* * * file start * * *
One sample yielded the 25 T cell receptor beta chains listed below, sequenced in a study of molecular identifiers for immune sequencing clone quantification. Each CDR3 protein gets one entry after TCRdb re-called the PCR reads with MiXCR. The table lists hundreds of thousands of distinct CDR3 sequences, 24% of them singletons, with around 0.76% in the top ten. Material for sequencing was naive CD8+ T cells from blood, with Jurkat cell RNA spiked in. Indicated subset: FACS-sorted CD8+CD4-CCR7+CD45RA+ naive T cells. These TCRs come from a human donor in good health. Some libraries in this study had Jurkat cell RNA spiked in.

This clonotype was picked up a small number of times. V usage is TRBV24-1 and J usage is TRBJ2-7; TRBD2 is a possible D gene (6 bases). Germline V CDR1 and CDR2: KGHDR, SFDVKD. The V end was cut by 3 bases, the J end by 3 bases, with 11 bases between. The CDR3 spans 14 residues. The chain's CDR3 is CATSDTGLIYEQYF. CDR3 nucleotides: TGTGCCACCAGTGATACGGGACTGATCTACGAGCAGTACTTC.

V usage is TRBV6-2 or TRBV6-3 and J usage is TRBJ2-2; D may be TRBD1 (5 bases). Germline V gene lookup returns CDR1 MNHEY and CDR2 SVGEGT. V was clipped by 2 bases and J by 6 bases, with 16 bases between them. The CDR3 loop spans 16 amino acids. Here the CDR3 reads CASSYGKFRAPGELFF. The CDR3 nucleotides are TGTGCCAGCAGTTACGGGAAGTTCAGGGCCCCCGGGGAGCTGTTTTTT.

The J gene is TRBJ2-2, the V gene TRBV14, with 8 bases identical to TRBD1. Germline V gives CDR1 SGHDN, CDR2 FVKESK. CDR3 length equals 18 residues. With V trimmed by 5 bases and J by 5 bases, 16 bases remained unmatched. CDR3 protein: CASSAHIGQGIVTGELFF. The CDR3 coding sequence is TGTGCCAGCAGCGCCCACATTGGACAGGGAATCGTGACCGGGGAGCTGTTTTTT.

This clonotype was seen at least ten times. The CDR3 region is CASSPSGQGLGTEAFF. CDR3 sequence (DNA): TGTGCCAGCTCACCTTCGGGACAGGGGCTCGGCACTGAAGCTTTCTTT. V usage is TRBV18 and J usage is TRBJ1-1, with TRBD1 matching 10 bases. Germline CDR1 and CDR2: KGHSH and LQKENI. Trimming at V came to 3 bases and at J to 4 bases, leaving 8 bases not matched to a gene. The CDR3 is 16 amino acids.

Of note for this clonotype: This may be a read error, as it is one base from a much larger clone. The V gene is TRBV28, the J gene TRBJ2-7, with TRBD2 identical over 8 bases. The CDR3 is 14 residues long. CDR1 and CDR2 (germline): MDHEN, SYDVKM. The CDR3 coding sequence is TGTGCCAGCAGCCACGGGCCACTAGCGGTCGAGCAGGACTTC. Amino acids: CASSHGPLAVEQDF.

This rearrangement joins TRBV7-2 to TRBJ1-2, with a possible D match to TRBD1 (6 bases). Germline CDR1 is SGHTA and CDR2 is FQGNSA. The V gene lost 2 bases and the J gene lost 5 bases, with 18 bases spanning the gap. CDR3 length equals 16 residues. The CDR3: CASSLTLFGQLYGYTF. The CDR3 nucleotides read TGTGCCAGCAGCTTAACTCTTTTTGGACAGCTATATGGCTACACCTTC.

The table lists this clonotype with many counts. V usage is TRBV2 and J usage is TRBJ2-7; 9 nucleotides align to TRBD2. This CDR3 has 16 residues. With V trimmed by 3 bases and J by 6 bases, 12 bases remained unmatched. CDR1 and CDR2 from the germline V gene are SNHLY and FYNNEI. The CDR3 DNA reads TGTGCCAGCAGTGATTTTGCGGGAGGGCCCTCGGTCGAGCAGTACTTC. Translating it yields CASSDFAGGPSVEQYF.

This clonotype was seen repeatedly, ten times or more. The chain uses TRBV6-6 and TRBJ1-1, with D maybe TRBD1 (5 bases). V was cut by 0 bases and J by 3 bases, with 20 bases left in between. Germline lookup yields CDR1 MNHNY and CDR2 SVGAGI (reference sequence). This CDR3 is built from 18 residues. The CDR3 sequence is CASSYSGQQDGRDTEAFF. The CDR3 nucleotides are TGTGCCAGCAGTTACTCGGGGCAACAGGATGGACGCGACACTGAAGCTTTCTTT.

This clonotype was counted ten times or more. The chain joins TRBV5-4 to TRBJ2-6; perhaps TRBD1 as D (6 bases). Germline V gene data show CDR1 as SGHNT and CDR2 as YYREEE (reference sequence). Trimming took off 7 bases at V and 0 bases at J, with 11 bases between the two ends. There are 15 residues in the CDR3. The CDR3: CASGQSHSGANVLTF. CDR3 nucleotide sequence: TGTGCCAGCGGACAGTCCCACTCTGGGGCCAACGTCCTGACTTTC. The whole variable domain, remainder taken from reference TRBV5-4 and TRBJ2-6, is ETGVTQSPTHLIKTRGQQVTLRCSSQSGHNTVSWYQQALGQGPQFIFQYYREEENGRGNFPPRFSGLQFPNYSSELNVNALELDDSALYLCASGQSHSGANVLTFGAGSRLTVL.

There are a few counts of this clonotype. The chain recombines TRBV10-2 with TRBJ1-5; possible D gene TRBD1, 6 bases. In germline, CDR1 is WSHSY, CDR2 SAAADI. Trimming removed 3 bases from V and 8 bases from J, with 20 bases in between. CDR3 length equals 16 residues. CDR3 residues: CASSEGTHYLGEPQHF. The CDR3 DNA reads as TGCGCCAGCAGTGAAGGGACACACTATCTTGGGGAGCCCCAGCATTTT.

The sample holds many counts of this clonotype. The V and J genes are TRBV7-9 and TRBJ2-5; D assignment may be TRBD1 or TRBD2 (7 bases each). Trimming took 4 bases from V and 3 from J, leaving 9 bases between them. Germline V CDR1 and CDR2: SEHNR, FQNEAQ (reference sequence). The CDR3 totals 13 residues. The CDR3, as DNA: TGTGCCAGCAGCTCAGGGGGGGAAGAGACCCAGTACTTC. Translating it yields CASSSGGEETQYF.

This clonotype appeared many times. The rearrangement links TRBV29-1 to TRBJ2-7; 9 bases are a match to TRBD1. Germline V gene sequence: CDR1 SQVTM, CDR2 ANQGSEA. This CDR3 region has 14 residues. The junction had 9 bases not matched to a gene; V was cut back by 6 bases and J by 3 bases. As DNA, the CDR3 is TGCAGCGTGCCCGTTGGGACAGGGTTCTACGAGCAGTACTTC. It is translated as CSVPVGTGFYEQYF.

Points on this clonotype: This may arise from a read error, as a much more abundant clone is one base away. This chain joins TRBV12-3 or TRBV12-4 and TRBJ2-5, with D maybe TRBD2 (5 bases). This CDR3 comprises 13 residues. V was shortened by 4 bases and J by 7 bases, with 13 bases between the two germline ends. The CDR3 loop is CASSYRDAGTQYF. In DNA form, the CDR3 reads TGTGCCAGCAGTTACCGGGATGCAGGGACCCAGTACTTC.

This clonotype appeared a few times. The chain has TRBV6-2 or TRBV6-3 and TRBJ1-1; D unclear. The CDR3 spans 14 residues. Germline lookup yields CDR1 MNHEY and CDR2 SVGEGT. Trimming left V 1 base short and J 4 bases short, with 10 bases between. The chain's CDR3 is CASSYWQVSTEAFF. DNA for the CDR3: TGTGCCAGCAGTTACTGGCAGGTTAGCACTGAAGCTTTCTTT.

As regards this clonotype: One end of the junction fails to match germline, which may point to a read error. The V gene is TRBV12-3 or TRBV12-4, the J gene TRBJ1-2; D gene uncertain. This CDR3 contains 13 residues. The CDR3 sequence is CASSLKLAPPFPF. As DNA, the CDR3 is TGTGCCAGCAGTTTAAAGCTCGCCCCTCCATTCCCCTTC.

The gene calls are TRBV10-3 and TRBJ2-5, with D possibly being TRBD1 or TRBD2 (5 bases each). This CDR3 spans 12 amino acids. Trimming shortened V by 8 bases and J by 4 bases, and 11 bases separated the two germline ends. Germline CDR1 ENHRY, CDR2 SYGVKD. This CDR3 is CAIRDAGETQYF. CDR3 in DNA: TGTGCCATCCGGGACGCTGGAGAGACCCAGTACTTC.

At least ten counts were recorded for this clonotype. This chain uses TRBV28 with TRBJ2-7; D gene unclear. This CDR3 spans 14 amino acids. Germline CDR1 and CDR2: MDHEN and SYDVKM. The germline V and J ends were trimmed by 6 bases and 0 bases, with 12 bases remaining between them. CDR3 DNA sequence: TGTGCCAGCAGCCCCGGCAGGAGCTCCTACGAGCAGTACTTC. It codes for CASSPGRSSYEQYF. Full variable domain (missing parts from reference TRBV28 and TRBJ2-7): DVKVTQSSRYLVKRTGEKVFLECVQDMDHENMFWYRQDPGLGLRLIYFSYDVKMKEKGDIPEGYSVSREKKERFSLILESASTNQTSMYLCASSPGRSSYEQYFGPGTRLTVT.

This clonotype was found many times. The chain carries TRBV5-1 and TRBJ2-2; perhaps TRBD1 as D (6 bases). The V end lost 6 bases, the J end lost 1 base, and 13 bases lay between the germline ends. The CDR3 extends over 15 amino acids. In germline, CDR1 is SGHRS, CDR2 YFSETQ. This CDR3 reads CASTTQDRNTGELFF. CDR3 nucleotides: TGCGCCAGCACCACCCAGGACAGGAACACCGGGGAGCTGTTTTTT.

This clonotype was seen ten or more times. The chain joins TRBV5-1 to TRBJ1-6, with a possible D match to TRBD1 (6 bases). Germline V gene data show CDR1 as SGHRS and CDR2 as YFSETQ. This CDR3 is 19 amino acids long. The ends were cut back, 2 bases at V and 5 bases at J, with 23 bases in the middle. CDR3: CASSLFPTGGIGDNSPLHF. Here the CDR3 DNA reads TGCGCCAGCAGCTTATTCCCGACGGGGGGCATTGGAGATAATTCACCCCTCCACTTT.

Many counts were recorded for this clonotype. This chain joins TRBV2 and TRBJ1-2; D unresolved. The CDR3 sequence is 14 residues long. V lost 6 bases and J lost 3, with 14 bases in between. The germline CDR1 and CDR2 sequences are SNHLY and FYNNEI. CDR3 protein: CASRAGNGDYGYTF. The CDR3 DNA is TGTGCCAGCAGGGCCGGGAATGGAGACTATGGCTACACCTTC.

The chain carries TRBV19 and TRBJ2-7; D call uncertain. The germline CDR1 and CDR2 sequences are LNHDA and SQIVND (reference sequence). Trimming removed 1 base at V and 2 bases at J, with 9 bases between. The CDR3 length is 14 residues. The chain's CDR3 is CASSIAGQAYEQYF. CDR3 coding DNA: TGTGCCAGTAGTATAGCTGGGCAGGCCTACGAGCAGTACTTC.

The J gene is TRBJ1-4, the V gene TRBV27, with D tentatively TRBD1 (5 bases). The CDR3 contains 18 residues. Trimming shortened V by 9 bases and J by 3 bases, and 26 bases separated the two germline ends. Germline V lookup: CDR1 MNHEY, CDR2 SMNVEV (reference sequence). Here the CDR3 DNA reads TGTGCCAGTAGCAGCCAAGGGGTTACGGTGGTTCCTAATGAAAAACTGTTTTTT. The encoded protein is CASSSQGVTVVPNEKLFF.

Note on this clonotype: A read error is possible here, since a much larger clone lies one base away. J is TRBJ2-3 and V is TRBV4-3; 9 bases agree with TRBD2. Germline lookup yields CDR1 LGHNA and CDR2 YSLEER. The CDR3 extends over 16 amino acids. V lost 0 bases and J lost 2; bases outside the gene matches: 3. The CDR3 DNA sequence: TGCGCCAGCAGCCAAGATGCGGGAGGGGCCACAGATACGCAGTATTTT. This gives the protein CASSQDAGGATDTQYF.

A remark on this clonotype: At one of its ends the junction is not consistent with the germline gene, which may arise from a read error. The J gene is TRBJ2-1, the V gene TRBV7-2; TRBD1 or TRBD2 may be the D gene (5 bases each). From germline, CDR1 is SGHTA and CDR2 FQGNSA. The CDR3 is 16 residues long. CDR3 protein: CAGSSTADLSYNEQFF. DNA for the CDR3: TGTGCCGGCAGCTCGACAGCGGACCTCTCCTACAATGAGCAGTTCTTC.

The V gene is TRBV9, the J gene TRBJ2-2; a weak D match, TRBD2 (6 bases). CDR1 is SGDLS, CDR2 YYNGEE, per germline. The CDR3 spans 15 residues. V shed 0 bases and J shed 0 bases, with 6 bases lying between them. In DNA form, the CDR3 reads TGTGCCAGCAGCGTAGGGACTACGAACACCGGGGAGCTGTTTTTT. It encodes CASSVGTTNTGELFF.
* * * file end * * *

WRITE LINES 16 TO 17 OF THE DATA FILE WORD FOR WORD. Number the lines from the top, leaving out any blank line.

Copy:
As regards this clonotype: One end of the junction fails to match germline, which may point to a read error. The V gene is TRBV12-3 or TRBV12-4, the J gene TRBJ1-2; D gene uncertain. This CDR3 contains 13 residues. The CDR3 sequence is CASSLKLAPPFPF. As DNA, the CDR3 is TGTGCCAGCAGTTTAAAGCTCGCCCCTCCATTCCCCTTC.

The gene calls are TRBV10-3 and TRBJ2-5, with D possibly being TRBD1 or TRBD2 (5 bases each). This CDR3 spans 12 amino acids. Trimming shortened V by 8 bases and J by 4 bases, and 11 bases separated the two germline ends. Germline CDR1 ENHRY, CDR2 SYGVKD. This CDR3 is CAIRDAGETQYF. CDR3 in DNA: TGTGCCATCCGGGACGCTGGAGAGACCCAGTACTTC.